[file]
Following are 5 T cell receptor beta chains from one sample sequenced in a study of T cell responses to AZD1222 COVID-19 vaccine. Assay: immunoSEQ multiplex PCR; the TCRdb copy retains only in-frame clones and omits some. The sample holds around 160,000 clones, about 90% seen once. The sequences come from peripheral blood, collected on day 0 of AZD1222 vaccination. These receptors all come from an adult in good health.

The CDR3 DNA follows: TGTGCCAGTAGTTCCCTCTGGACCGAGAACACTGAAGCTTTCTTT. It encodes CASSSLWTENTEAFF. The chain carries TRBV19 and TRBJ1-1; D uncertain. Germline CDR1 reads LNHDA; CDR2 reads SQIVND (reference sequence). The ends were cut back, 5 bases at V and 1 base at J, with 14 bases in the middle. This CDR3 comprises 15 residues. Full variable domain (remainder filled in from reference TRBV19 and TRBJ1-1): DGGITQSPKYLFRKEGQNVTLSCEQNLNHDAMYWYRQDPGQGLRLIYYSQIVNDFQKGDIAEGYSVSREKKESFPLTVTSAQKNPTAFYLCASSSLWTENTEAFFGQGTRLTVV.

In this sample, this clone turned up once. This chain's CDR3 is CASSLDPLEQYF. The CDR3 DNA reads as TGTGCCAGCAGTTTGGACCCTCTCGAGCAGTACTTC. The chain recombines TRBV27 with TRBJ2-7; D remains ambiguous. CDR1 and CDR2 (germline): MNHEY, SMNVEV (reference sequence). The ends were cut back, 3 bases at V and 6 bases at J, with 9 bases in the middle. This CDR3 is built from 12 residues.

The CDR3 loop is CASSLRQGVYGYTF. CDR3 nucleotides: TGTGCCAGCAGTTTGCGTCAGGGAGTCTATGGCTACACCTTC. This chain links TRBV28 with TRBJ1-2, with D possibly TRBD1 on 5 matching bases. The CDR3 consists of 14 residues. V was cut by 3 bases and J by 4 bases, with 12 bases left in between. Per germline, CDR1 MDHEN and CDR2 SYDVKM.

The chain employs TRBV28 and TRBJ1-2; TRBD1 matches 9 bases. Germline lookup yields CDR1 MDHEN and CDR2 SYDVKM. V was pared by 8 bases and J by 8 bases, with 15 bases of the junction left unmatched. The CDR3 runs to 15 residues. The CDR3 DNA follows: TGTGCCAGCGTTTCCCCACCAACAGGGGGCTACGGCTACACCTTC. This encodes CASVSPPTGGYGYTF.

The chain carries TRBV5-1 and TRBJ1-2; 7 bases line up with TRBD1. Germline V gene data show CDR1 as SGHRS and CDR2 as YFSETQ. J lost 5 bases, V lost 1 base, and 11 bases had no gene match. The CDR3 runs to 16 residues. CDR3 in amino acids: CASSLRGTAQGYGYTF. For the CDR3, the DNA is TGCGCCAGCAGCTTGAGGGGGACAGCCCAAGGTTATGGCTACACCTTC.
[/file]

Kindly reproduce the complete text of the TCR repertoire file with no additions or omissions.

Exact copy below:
Following are 5 T cell receptor beta chains from one sample sequenced in a study of T cell responses to AZD1222 COVID-19 vaccine. Assay: immunoSEQ multiplex PCR; the TCRdb copy retains only in-frame clones and omits some. The sample holds around 160,000 clones, about 90% seen once. The sequences come from peripheral blood, collected on day 0 of AZD1222 vaccination. These receptors all come from an adult in good health.

The CDR3 DNA follows: TGTGCCAGTAGTTCCCTCTGGACCGAGAACACTGAAGCTTTCTTT. It encodes CASSSLWTENTEAFF. The chain carries TRBV19 and TRBJ1-1; D uncertain. Germline CDR1 reads LNHDA; CDR2 reads SQIVND (reference sequence). The ends were cut back, 5 bases at V and 1 base at J, with 14 bases in the middle. This CDR3 comprises 15 residues. Full variable domain (remainder filled in from reference TRBV19 and TRBJ1-1): DGGITQSPKYLFRKEGQNVTLSCEQNLNHDAMYWYRQDPGQGLRLIYYSQIVNDFQKGDIAEGYSVSREKKESFPLTVTSAQKNPTAFYLCASSSLWTENTEAFFGQGTRLTVV.

In this sample, this clone turned up once. This chain's CDR3 is CASSLDPLEQYF. The CDR3 DNA reads as TGTGCCAGCAGTTTGGACCCTCTCGAGCAGTACTTC. The chain recombines TRBV27 with TRBJ2-7; D remains ambiguous. CDR1 and CDR2 (germline): MNHEY, SMNVEV (reference sequence). The ends were cut back, 3 bases at V and 6 bases at J, with 9 bases in the middle. This CDR3 is built from 12 residues.

The CDR3 loop is CASSLRQGVYGYTF. CDR3 nucleotides: TGTGCCAGCAGTTTGCGTCAGGGAGTCTATGGCTACACCTTC. This chain links TRBV28 with TRBJ1-2, with D possibly TRBD1 on 5 matching bases. The CDR3 consists of 14 residues. V was cut by 3 bases and J by 4 bases, with 12 bases left in between. Per germline, CDR1 MDHEN and CDR2 SYDVKM.

The chain employs TRBV28 and TRBJ1-2; TRBD1 matches 9 bases. Germline lookup yields CDR1 MDHEN and CDR2 SYDVKM. V was pared by 8 bases and J by 8 bases, with 15 bases of the junction left unmatched. The CDR3 runs to 15 residues. The CDR3 DNA follows: TGTGCCAGCGTTTCCCCACCAACAGGGGGCTACGGCTACACCTTC. This encodes CASVSPPTGGYGYTF.

The chain carries TRBV5-1 and TRBJ1-2; 7 bases line up with TRBD1. Germline V gene data show CDR1 as SGHRS and CDR2 as YFSETQ. J lost 5 bases, V lost 1 base, and 11 bases had no gene match. The CDR3 runs to 16 residues. CDR3 in amino acids: CASSLRGTAQGYGYTF. For the CDR3, the DNA is TGCGCCAGCAGCTTGAGGGGGACAGCCCAAGGTTATGGCTACACCTTC.